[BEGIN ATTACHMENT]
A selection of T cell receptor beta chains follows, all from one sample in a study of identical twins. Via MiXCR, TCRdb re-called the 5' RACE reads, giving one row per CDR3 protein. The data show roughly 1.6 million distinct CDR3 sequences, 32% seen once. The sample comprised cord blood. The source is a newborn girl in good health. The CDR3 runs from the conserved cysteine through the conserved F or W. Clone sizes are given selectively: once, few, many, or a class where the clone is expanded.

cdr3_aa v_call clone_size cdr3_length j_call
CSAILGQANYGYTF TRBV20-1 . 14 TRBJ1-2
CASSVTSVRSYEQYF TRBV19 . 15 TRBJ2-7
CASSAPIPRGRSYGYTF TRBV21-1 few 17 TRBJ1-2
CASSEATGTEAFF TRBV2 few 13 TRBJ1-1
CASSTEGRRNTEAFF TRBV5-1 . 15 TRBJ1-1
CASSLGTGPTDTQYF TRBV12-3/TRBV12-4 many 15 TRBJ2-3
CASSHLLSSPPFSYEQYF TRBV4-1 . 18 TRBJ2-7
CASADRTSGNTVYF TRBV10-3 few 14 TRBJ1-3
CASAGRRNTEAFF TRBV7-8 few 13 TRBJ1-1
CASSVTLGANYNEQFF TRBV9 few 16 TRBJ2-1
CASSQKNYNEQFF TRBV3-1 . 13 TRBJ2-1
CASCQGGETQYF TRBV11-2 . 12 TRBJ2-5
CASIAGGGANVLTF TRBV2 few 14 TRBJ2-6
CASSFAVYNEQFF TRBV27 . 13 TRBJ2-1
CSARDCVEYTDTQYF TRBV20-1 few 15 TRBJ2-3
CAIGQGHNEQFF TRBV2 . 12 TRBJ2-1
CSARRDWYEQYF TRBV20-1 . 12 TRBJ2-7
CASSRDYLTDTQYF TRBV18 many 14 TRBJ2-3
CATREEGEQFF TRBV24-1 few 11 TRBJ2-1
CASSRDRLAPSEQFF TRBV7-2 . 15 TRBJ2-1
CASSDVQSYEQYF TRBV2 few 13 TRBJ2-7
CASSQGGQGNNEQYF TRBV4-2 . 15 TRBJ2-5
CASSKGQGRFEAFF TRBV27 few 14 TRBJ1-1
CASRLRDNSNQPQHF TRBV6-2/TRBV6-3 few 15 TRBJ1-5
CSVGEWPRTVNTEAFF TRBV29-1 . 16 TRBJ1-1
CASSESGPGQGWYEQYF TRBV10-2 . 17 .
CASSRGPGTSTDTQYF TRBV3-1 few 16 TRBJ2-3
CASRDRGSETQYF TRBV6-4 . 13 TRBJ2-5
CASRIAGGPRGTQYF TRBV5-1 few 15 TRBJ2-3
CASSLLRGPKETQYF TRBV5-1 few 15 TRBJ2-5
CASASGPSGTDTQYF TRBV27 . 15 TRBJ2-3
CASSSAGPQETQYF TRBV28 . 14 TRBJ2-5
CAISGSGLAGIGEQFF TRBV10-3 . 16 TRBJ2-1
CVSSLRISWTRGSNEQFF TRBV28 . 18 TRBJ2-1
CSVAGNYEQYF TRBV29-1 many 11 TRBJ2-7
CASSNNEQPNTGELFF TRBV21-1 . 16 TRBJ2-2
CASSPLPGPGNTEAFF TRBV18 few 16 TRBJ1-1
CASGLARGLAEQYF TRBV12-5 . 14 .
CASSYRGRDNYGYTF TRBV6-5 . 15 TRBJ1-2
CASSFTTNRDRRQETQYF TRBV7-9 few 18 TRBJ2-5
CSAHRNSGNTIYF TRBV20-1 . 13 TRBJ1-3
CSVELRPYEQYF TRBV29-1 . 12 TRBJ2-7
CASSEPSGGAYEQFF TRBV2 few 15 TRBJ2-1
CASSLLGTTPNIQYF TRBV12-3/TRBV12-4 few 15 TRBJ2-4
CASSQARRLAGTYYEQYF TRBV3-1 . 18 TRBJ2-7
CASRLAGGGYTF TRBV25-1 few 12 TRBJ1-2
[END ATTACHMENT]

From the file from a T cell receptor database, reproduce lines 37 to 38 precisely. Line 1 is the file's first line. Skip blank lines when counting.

CSVAGNYEQYF TRBV29-1 many 11 TRBJ2-7
CASSNNEQPNTGELFF TRBV21-1 . 16 TRBJ2-2